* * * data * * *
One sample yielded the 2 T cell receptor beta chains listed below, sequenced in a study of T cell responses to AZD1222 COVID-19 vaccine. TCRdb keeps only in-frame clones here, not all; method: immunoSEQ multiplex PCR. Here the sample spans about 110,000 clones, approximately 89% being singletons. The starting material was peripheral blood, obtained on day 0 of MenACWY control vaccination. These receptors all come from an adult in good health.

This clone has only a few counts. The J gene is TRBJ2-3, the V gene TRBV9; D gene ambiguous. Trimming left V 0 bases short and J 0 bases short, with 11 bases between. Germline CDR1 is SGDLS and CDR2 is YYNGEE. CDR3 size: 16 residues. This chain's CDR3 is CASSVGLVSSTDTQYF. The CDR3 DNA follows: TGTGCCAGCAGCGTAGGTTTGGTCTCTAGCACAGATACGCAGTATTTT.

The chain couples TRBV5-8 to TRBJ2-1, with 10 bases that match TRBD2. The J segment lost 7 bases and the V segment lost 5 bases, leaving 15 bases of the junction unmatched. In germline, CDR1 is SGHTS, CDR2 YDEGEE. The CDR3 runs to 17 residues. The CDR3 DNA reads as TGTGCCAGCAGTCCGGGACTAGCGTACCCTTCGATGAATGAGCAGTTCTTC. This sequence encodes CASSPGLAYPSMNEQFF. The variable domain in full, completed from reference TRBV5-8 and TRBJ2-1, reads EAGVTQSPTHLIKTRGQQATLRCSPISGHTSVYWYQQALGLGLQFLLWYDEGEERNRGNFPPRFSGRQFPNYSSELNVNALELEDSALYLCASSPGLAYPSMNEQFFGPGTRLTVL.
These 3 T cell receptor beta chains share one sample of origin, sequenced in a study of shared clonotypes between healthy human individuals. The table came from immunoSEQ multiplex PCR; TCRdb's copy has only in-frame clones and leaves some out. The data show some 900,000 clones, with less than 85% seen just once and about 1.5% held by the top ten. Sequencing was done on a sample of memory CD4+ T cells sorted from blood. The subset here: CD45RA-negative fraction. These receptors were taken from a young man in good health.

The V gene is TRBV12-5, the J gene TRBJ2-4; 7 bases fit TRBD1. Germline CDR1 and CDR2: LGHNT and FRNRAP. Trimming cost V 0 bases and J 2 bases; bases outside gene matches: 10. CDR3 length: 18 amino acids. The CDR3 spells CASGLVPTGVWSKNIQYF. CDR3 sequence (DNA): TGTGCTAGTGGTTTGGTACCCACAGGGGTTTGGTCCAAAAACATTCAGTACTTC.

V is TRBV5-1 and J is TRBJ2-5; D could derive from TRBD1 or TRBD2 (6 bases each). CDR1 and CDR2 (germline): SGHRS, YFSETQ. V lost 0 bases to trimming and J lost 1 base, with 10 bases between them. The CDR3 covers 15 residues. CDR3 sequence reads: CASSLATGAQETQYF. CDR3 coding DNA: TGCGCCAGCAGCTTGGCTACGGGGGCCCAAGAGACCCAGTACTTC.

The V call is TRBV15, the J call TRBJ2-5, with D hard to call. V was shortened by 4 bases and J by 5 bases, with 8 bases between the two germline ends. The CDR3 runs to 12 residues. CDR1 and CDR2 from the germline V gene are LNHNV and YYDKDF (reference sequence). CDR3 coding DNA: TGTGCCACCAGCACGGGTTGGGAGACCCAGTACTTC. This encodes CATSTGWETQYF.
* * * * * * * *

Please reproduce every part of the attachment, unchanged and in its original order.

One sample yielded the 2 T cell receptor beta chains listed below, sequenced in a study of T cell responses to AZD1222 COVID-19 vaccine. TCRdb keeps only in-frame clones here, not all; method: immunoSEQ multiplex PCR. Here the sample spans about 110,000 clones, approximately 89% being singletons. The starting material was peripheral blood, obtained on day 0 of MenACWY control vaccination. These receptors all come from an adult in good health.

This clone has only a few counts. The J gene is TRBJ2-3, the V gene TRBV9; D gene ambiguous. Trimming left V 0 bases short and J 0 bases short, with 11 bases between. Germline CDR1 is SGDLS and CDR2 is YYNGEE. CDR3 size: 16 residues. This chain's CDR3 is CASSVGLVSSTDTQYF. The CDR3 DNA follows: TGTGCCAGCAGCGTAGGTTTGGTCTCTAGCACAGATACGCAGTATTTT.

The chain couples TRBV5-8 to TRBJ2-1, with 10 bases that match TRBD2. The J segment lost 7 bases and the V segment lost 5 bases, leaving 15 bases of the junction unmatched. In germline, CDR1 is SGHTS, CDR2 YDEGEE. The CDR3 runs to 17 residues. The CDR3 DNA reads as TGTGCCAGCAGTCCGGGACTAGCGTACCCTTCGATGAATGAGCAGTTCTTC. This sequence encodes CASSPGLAYPSMNEQFF. The variable domain in full, completed from reference TRBV5-8 and TRBJ2-1, reads EAGVTQSPTHLIKTRGQQATLRCSPISGHTSVYWYQQALGLGLQFLLWYDEGEERNRGNFPPRFSGRQFPNYSSELNVNALELEDSALYLCASSPGLAYPSMNEQFFGPGTRLTVL.
These 3 T cell receptor beta chains share one sample of origin, sequenced in a study of shared clonotypes between healthy human individuals. The table came from immunoSEQ multiplex PCR; TCRdb's copy has only in-frame clones and leaves some out. The data show some 900,000 clones, with less than 85% seen just once and about 1.5% held by the top ten. Sequencing was done on a sample of memory CD4+ T cells sorted from blood. The subset here: CD45RA-negative fraction. These receptors were taken from a young man in good health.

The V gene is TRBV12-5, the J gene TRBJ2-4; 7 bases fit TRBD1. Germline CDR1 and CDR2: LGHNT and FRNRAP. Trimming cost V 0 bases and J 2 bases; bases outside gene matches: 10. CDR3 length: 18 amino acids. The CDR3 spells CASGLVPTGVWSKNIQYF. CDR3 sequence (DNA): TGTGCTAGTGGTTTGGTACCCACAGGGGTTTGGTCCAAAAACATTCAGTACTTC.

V is TRBV5-1 and J is TRBJ2-5; D could derive from TRBD1 or TRBD2 (6 bases each). CDR1 and CDR2 (germline): SGHRS, YFSETQ. V lost 0 bases to trimming and J lost 1 base, with 10 bases between them. The CDR3 covers 15 residues. CDR3 sequence reads: CASSLATGAQETQYF. CDR3 coding DNA: TGCGCCAGCAGCTTGGCTACGGGGGCCCAAGAGACCCAGTACTTC.

The V call is TRBV15, the J call TRBJ2-5, with D hard to call. V was shortened by 4 bases and J by 5 bases, with 8 bases between the two germline ends. The CDR3 runs to 12 residues. CDR1 and CDR2 from the germline V gene are LNHNV and YYDKDF (reference sequence). CDR3 coding DNA: TGTGCCACCAGCACGGGTTGGGAGACCCAGTACTTC. This encodes CATSTGWETQYF.